Nursing Theories, Metaparadigms, and Ways of Knowing

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Introduction

The nursing field is complex for an individual to define since it is evolving, dynamic and extensive study involving theoretical as well as practical skills. The nurses are identified by clients in various ways. The nurses are identified using aspects such as empirics or science, ethical, aesthetics or art, personal as well as social-political understandings.

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There are different concepts applied in the nursing career, and they include metaparadigms and paradigms. Other fundamentals in the nursing career include various ways of knowing nursing theories in details. This paper discusses metaparadigms and paradigms concepts applied in nursing and ways of identifying nursing theories.

Metaparadigms

It is a combining force in the nursing discipline that is used to name phenomena. The central concepts applied in metaparadigms concept include nursing, environment, person, and health. Many philosophical disagreements have emerged from this theoretical project. First, conceptualization of the individual has been developed by the different theorist. Most of the nursing theories are distinguished in various manners in which they conceptualize the client. However, some of the nursing theories have expanded to the family and community level. Currently, there are several disagreements between the theorists on how nurses should understand the client as required by their profession. The understanding of human beings is a crucial aspect of nursing theory and practice. According to the ancient nursing practices, nurses employed the use of biomedical perspective which focused on the patient’s body. The method involved descriptions that determined the state of illness. It was prone to laboratory tests. Currently, nursing practice and science have been identified by the clients and community as the only determinant of sickness (Wagner, n.d).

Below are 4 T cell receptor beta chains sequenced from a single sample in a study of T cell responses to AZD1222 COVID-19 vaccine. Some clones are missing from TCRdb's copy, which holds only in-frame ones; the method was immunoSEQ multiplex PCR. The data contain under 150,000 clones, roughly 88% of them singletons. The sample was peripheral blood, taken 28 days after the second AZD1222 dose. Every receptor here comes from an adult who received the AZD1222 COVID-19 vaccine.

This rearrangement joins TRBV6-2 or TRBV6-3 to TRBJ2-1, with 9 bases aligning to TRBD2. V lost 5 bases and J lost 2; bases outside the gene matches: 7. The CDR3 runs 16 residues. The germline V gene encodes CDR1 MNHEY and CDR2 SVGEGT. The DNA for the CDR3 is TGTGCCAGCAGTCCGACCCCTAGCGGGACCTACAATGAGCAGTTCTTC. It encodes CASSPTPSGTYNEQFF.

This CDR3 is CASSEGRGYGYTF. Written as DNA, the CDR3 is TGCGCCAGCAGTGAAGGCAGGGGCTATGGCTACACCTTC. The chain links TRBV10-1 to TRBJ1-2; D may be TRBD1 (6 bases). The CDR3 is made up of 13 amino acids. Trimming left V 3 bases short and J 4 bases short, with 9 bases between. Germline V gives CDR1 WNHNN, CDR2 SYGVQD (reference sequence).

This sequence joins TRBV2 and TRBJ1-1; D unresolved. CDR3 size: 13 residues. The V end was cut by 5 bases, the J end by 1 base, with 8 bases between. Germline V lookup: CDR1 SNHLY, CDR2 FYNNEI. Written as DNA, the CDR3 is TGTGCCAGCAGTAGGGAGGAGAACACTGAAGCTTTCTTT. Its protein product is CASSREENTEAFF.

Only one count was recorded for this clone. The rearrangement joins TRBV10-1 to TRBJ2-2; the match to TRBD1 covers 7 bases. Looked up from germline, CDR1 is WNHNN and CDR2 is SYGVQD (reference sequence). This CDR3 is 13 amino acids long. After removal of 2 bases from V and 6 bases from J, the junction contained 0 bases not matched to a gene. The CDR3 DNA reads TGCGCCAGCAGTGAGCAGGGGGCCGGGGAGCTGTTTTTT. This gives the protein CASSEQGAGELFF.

Besides, conceptualization of health has been identified as a prior aspect. Currently, nurses have defined life as a critical outcome for any patient. Some of the theorists have identified health and quality life as totality paradigm. They have identified life as human wholeness as a compound of spiritual, social and psychological aspect dimensions. On the other hand, science theorists view human nature as complex and whole beings. Thus, health can only be reflected as a whole person.  The terms such as life gratification, functional status and well-being coping are attributed to quality life. According to Parse (1994), “quality of life cannot be separated from the person’s lived experience and thus can only be described at that moment by the person living the life.” Similarly, the human science research identified quality life as an ‘apprehension of the whole-in-motion’’ (Parse 1994 pp.19). The aspect has changed the nursing perspective which involved state and process of self-actualization or use of an individual’s life to wholesome being.